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I get unexpected result for this simple JavaScript assignment statement:

var t = 1 == 1 ? 1 : 0;
undefined

I would have expected to get 1 assigned to v instead. Same result if you do

var t = (1 == 1 ? 1 : 0);
undefined

Can somebody explain why this does not work as expected?

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5  
Are you doing this in a console? If so, just type t after your assignment code to see the actual value that t has. I know that WebKit consoles behave like this. –  Matt Ball Feb 22 '11 at 15:39
    
This has nothing to do with the operator, it has to deal with not understanding how the debugger works. –  epascarello Feb 22 '11 at 16:12

4 Answers 4

It works perfectly:

> var t = 1 == 1 ? 1 : 0;
undefined
> t
1

You could say that the return value of the assignment operation is undefined, not the value of t.


Edit: But actually if I read the specification correctly, it seems that it should return the value of the expression.

As @T.J. Crowder mentioned, it seems the var is responsible for the undefined value. But that does not mean that you should not use var. The code you wrote is 100% correct.

This goes more into the inner workings of the language and I think that is not what you are interested in. Bur for more information about that, have a look at the comments.

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2  
Actually, the value of an assignment operation is the assigned value. The var keyword, however, gets in the way in consoles, apparently. (Since var can't appear on the right-hand side of an expression, that doesn't surprise me; seems a valid way to deal with the console aspect.) –  T.J. Crowder Feb 22 '11 at 15:44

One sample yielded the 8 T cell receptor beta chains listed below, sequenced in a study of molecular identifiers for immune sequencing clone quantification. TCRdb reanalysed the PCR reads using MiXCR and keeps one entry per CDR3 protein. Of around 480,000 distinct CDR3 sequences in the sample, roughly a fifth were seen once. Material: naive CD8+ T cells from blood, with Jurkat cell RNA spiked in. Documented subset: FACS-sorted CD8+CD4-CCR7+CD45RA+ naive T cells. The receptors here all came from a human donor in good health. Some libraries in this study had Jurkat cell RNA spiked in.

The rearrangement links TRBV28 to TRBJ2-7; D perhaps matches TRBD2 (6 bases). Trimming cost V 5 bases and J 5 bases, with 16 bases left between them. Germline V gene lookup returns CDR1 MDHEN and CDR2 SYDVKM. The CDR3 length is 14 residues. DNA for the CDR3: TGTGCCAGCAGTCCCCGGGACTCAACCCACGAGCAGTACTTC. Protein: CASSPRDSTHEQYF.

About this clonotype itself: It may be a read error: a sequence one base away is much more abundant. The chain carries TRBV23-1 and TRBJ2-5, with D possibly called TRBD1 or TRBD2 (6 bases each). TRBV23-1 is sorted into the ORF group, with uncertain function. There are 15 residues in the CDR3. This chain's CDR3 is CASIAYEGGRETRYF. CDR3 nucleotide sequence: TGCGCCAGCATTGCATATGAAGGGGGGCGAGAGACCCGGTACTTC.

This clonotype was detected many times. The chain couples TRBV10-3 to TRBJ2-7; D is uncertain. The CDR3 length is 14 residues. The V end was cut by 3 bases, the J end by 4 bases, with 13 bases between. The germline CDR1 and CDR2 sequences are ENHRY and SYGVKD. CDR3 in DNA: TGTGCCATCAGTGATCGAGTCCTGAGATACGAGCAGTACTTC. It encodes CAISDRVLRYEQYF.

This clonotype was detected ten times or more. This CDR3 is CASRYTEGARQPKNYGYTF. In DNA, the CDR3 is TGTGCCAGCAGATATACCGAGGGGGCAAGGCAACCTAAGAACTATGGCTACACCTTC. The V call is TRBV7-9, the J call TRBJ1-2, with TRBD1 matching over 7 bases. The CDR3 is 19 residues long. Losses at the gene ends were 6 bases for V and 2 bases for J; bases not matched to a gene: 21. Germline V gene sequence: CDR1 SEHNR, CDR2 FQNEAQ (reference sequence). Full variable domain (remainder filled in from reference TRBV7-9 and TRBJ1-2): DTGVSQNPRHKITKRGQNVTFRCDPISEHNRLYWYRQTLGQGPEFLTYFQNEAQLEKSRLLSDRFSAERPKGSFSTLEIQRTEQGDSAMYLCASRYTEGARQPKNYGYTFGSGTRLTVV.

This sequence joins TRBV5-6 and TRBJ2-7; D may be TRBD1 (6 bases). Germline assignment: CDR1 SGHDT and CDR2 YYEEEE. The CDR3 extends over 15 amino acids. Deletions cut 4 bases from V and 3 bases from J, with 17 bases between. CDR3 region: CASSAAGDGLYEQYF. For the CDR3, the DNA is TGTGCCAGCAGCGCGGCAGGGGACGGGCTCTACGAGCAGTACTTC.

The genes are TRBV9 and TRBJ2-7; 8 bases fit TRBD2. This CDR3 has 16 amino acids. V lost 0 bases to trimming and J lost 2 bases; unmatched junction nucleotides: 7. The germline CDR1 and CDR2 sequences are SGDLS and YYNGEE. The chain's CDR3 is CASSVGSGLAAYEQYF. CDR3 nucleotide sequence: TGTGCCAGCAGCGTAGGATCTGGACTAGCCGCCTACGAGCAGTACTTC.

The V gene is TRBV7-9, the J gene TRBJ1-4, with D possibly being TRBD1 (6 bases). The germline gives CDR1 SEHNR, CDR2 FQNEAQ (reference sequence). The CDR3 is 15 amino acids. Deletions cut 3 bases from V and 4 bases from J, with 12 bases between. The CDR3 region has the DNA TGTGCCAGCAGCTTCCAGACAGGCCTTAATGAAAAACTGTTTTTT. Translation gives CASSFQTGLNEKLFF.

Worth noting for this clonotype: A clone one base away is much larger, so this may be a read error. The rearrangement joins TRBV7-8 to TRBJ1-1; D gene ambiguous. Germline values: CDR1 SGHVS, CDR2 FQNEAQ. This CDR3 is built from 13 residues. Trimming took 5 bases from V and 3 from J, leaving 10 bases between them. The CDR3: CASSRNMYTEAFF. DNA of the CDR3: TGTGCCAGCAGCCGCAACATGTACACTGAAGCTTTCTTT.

@TJCrowder: True, seems to be the var. Thanks for the insight. –  Felix Kling Feb 22 '11 at 15:46
2  
What happens is that the var statement returns a normal completion with no value, the value of an assignment operation is clearly the value of the assigned expression, e.g.: var a; alert(a = 'foo'); alert(a); will alert 'foo' twice... Some time ago I was writing an article about the completion type, but I haven't time to finish it yet, here's an old draft. –  CMS Feb 22 '11 at 15:49
    
@TJCrowder, @CMS: I just had a look at this part of the specification and there it is written that the evaluation returns (normal, empty, empty) so I guess this is what you mean by "normal completion" (which I could confirm after having a look at your draft). Thank you for that! –  Felix Kling Feb 22 '11 at 15:53
    
@CMS: And once again I notice I should not talk so much about things I have no full insight ;) –  Felix Kling Feb 22 '11 at 15:58

The result of evaluating var t = 1 == 1 ? 1 : 0; in, say, the Firebug console will be undefined. However, the value of t will be 1 as expected. Try outputting t after the assignment.

Firebug will print the result when the variable declaration is on a separate line:

var t;
t = 1 == 1 ? 1 : 0;

This is because the return value of an assignment operation is the value being assigned. However, when the var keyword is present, what's returning is the value of the VariableStatement declaration, which behaves as follows:

The production VariableStatement : var VariableDeclarationList; is evaluated as follows: Evaluate VariableDeclarationList. Return (normal, empty, empty).

Where Return (normal, empty, empty). refers to a type recognized by JavaScript internally, not something that would be printed to the console.

Further reading:

http://ecma262-5.com/ELS5_HTML.htm#Section_12.2

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This code works fine:

var t = 1 == 1 ? 1 : 0;
alert (t);

Check here. It shows 1.

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In old javascript parsers we need to conclude the condition in parentheses:

var t = (1 == 1) ? 1 : 0;

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5  
I've been using JavaScript in browser implementations since 1996. I've never once seen one get the order of precedence wrong. Do you have a source for this? –  T.J. Crowder Feb 22 '11 at 15:45

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